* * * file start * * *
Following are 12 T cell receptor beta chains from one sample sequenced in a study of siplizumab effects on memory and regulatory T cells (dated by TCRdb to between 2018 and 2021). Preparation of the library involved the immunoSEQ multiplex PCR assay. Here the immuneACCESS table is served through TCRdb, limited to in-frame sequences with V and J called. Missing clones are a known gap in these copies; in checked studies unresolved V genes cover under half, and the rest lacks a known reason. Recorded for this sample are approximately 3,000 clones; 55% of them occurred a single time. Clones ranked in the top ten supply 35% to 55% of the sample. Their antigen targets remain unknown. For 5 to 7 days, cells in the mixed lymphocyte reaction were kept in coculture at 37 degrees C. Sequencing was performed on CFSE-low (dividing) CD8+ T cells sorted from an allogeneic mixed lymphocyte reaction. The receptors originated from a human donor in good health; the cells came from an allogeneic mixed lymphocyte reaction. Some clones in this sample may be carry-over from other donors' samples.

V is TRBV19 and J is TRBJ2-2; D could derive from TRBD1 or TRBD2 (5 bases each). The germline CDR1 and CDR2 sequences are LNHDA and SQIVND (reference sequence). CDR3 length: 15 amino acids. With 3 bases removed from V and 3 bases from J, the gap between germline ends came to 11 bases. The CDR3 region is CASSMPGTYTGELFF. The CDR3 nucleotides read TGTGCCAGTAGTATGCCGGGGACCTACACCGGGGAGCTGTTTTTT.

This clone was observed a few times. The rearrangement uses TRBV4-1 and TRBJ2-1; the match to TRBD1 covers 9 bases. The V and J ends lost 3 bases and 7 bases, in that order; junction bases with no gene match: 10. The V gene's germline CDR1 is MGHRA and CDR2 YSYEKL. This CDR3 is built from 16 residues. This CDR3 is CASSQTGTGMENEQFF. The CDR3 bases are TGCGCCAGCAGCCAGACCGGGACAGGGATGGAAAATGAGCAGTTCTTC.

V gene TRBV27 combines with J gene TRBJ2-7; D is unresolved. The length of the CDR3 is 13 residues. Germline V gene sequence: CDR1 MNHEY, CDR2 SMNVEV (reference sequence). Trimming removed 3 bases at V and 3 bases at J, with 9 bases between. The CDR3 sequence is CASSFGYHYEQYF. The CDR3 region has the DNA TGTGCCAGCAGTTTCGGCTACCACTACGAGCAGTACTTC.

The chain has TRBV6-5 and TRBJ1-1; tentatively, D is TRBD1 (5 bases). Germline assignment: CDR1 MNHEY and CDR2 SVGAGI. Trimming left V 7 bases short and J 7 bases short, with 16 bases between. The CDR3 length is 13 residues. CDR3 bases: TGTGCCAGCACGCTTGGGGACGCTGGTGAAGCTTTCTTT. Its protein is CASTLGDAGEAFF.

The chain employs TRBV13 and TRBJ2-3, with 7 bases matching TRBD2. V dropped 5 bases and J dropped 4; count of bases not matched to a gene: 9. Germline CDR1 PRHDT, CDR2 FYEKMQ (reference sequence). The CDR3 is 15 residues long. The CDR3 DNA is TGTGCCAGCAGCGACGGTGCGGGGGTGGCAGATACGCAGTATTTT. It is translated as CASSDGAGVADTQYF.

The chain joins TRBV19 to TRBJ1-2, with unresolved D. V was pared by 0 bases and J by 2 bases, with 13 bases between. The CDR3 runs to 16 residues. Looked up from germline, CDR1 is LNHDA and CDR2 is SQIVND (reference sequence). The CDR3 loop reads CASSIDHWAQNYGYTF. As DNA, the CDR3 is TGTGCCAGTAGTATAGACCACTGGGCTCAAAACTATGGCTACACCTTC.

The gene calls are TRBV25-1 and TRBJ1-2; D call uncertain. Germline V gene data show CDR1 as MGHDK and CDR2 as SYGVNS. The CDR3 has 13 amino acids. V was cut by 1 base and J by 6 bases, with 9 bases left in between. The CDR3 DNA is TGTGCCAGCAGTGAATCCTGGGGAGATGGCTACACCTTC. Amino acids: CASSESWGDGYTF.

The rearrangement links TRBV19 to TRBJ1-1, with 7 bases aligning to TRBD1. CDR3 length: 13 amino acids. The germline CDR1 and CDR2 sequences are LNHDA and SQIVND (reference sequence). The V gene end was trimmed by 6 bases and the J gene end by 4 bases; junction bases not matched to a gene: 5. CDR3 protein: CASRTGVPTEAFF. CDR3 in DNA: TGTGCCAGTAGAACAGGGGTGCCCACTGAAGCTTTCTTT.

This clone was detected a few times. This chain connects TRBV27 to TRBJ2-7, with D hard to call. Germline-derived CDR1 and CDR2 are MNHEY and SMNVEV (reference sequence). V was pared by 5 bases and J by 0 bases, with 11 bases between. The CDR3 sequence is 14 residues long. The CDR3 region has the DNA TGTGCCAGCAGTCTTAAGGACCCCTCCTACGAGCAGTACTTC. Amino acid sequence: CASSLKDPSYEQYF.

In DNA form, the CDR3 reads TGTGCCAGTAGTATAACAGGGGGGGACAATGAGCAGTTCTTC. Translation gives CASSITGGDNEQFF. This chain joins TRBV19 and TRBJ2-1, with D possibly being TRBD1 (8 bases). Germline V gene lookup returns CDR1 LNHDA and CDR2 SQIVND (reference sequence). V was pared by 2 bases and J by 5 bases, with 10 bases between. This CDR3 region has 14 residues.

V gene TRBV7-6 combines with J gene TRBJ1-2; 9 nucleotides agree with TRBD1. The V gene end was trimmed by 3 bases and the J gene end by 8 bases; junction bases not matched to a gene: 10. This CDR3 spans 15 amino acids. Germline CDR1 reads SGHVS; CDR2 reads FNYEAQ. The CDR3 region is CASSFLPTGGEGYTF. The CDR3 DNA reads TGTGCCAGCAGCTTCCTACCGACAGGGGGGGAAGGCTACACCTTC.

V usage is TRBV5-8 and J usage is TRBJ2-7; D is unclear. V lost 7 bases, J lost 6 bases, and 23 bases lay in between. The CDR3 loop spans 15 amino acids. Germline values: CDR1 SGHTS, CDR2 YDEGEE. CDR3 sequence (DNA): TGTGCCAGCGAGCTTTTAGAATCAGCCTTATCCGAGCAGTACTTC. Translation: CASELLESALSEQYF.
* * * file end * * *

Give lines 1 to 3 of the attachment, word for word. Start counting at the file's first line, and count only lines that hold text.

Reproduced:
Following are 12 T cell receptor beta chains from one sample sequenced in a study of siplizumab effects on memory and regulatory T cells (dated by TCRdb to between 2018 and 2021). Preparation of the library involved the immunoSEQ multiplex PCR assay. Here the immuneACCESS table is served through TCRdb, limited to in-frame sequences with V and J called. Missing clones are a known gap in these copies; in checked studies unresolved V genes cover under half, and the rest lacks a known reason. Recorded for this sample are approximately 3,000 clones; 55% of them occurred a single time. Clones ranked in the top ten supply 35% to 55% of the sample. Their antigen targets remain unknown. For 5 to 7 days, cells in the mixed lymphocyte reaction were kept in coculture at 37 degrees C. Sequencing was performed on CFSE-low (dividing) CD8+ T cells sorted from an allogeneic mixed lymphocyte reaction. The receptors originated from a human donor in good health; the cells came from an allogeneic mixed lymphocyte reaction. Some clones in this sample may be carry-over from other donors' samples.

V is TRBV19 and J is TRBJ2-2; D could derive from TRBD1 or TRBD2 (5 bases each). The germline CDR1 and CDR2 sequences are LNHDA and SQIVND (reference sequence). CDR3 length: 15 amino acids. With 3 bases removed from V and 3 bases from J, the gap between germline ends came to 11 bases. The CDR3 region is CASSMPGTYTGELFF. The CDR3 nucleotides read TGTGCCAGTAGTATGCCGGGGACCTACACCGGGGAGCTGTTTTTT.

This clone was observed a few times. The rearrangement uses TRBV4-1 and TRBJ2-1; the match to TRBD1 covers 9 bases. The V and J ends lost 3 bases and 7 bases, in that order; junction bases with no gene match: 10. The V gene's germline CDR1 is MGHRA and CDR2 YSYEKL. This CDR3 is built from 16 residues. This CDR3 is CASSQTGTGMENEQFF. The CDR3 bases are TGCGCCAGCAGCCAGACCGGGACAGGGATGGAAAATGAGCAGTTCTTC.